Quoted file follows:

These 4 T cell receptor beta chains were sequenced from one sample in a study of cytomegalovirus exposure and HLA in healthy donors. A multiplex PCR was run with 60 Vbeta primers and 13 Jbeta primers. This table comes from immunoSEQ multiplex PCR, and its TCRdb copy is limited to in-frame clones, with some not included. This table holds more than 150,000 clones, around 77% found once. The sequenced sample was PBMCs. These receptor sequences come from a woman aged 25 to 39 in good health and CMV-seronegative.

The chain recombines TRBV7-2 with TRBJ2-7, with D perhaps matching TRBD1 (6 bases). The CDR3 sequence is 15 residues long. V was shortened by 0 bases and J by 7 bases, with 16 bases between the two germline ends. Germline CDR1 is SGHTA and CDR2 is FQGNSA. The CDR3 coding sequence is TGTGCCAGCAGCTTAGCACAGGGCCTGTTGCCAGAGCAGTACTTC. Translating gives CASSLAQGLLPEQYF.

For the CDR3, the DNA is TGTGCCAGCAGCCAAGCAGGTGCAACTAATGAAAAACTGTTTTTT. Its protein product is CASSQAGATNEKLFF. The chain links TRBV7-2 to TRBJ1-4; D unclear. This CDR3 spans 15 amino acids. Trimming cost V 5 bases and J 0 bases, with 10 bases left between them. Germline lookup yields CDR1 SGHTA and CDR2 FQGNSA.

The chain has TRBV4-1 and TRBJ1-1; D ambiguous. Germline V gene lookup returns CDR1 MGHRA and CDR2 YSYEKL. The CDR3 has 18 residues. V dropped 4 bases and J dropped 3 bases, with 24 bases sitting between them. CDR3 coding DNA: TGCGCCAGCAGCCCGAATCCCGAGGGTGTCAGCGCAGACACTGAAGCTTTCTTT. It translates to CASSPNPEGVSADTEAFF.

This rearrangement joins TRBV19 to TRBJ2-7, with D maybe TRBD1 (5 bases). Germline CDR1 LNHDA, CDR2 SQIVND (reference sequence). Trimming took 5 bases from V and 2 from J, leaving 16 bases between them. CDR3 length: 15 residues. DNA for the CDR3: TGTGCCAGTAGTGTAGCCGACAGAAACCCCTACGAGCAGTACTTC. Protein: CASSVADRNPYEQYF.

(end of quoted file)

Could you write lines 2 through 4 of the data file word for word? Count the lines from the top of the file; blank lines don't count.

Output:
The chain recombines TRBV7-2 with TRBJ2-7, with D perhaps matching TRBD1 (6 bases). The CDR3 sequence is 15 residues long. V was shortened by 0 bases and J by 7 bases, with 16 bases between the two germline ends. Germline CDR1 is SGHTA and CDR2 is FQGNSA. The CDR3 coding sequence is TGTGCCAGCAGCTTAGCACAGGGCCTGTTGCCAGAGCAGTACTTC. Translating gives CASSLAQGLLPEQYF.

For the CDR3, the DNA is TGTGCCAGCAGCCAAGCAGGTGCAACTAATGAAAAACTGTTTTTT. Its protein product is CASSQAGATNEKLFF. The chain links TRBV7-2 to TRBJ1-4; D unclear. This CDR3 spans 15 amino acids. Trimming cost V 5 bases and J 0 bases, with 10 bases left between them. Germline lookup yields CDR1 SGHTA and CDR2 FQGNSA.

The chain has TRBV4-1 and TRBJ1-1; D ambiguous. Germline V gene lookup returns CDR1 MGHRA and CDR2 YSYEKL. The CDR3 has 18 residues. V dropped 4 bases and J dropped 3 bases, with 24 bases sitting between them. CDR3 coding DNA: TGCGCCAGCAGCCCGAATCCCGAGGGTGTCAGCGCAGACACTGAAGCTTTCTTT. It translates to CASSPNPEGVSADTEAFF.